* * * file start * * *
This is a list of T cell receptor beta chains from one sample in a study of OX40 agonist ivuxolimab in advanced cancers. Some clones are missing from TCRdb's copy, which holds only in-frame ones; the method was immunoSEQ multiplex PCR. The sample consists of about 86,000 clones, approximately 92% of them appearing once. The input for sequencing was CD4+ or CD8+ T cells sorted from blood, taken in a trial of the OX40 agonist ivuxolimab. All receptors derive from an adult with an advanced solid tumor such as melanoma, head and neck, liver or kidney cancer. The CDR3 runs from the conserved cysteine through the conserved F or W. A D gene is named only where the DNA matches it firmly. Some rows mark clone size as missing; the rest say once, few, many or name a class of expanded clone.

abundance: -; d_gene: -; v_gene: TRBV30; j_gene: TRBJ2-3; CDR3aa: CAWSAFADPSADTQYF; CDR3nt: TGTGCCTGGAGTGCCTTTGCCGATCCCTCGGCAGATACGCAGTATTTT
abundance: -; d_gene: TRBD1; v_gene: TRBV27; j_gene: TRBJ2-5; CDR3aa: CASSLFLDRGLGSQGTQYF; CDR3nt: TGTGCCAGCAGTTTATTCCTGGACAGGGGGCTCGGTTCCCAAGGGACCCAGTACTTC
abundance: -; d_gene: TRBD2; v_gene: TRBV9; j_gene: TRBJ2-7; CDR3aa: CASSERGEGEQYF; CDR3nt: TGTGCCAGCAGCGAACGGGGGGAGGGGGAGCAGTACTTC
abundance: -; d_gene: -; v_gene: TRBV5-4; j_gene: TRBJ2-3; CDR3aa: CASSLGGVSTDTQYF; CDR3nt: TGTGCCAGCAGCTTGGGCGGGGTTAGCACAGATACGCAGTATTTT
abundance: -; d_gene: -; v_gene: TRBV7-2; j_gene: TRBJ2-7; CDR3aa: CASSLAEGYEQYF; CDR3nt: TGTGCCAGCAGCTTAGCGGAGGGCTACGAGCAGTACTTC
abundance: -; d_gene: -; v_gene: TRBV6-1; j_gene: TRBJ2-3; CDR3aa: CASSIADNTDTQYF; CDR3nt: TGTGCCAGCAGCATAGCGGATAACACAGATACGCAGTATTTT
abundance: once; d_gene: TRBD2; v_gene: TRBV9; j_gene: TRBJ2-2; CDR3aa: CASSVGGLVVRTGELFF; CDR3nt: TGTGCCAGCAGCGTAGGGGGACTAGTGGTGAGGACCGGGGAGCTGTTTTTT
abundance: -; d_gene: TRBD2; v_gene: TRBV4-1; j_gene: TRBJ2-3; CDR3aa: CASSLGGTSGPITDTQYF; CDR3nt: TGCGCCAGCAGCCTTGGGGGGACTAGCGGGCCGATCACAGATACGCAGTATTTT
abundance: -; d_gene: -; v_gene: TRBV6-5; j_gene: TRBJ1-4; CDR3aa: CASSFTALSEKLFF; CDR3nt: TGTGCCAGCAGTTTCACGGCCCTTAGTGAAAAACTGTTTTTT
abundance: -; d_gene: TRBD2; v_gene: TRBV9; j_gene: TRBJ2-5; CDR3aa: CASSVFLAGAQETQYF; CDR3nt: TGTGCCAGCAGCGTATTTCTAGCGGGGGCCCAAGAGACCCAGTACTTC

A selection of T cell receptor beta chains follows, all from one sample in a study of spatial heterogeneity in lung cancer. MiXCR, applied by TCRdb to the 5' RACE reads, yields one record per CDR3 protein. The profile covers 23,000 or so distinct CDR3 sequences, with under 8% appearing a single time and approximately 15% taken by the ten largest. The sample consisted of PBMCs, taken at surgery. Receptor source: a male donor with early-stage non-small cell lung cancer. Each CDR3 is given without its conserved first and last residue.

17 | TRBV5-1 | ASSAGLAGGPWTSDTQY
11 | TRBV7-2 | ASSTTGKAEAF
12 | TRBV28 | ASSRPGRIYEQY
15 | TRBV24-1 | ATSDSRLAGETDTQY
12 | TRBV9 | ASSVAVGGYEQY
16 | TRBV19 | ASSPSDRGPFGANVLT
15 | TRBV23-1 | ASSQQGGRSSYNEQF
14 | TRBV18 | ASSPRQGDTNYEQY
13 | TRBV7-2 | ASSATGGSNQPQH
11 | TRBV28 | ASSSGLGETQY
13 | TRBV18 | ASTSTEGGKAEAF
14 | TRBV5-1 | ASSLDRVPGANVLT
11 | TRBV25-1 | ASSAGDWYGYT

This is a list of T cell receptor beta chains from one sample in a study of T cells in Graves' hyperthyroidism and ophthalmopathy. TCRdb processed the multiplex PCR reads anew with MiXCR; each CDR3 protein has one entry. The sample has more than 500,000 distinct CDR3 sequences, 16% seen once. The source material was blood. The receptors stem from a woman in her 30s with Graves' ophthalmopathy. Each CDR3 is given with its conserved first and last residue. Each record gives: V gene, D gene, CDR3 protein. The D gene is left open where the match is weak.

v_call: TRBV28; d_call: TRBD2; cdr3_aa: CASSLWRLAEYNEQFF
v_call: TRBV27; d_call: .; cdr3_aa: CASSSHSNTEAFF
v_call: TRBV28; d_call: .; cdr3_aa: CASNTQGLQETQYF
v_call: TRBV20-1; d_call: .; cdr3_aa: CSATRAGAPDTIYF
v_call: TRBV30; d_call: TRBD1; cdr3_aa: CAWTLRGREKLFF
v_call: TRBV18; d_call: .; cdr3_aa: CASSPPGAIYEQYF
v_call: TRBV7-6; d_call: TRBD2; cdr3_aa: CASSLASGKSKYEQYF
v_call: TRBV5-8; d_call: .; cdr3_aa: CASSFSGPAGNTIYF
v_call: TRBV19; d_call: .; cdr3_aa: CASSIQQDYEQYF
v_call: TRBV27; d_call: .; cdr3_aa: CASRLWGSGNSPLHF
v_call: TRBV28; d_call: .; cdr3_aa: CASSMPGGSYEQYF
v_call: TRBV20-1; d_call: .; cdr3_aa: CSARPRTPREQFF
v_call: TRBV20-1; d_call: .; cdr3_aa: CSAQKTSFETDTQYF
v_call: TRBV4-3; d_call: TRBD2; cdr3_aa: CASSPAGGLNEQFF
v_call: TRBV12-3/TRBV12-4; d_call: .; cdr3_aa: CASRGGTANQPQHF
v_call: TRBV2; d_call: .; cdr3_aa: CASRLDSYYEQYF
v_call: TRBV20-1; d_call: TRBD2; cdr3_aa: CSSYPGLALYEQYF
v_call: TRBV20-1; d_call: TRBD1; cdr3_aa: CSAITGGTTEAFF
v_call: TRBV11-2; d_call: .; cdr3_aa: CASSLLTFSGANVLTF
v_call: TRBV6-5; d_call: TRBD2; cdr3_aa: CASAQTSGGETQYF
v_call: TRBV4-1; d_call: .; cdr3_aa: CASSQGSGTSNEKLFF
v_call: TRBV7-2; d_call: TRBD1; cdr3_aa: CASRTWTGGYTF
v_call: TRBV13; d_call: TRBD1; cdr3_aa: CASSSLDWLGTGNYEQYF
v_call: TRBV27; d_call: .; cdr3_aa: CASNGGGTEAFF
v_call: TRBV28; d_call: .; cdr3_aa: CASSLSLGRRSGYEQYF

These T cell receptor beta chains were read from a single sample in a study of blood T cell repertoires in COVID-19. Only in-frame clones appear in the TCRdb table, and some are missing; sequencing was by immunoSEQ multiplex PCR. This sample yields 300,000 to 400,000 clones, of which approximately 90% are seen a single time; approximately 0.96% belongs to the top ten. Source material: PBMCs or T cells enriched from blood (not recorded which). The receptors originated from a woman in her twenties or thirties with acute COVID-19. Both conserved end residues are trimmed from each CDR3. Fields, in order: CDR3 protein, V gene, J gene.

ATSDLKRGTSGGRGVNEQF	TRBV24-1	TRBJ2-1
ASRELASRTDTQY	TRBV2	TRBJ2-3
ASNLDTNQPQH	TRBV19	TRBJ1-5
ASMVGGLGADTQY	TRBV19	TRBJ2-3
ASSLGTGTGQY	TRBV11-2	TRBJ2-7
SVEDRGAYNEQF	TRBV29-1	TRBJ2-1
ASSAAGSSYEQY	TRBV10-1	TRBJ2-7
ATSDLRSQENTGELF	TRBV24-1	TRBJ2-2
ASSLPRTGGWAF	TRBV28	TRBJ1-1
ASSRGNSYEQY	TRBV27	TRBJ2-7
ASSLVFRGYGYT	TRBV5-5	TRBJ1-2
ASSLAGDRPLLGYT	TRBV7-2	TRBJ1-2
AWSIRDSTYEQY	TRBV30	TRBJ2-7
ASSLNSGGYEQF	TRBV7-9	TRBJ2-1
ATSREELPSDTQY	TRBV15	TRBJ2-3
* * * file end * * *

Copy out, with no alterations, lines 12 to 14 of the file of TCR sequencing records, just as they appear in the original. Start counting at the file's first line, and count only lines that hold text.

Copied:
A selection of T cell receptor beta chains follows, all from one sample in a study of spatial heterogeneity in lung cancer. MiXCR, applied by TCRdb to the 5' RACE reads, yields one record per CDR3 protein. The profile covers 23,000 or so distinct CDR3 sequences, with under 8% appearing a single time and approximately 15% taken by the ten largest. The sample consisted of PBMCs, taken at surgery. Receptor source: a male donor with early-stage non-small cell lung cancer. Each CDR3 is given without its conserved first and last residue.

17 | TRBV5-1 | ASSAGLAGGPWTSDTQY
11 | TRBV7-2 | ASSTTGKAEAF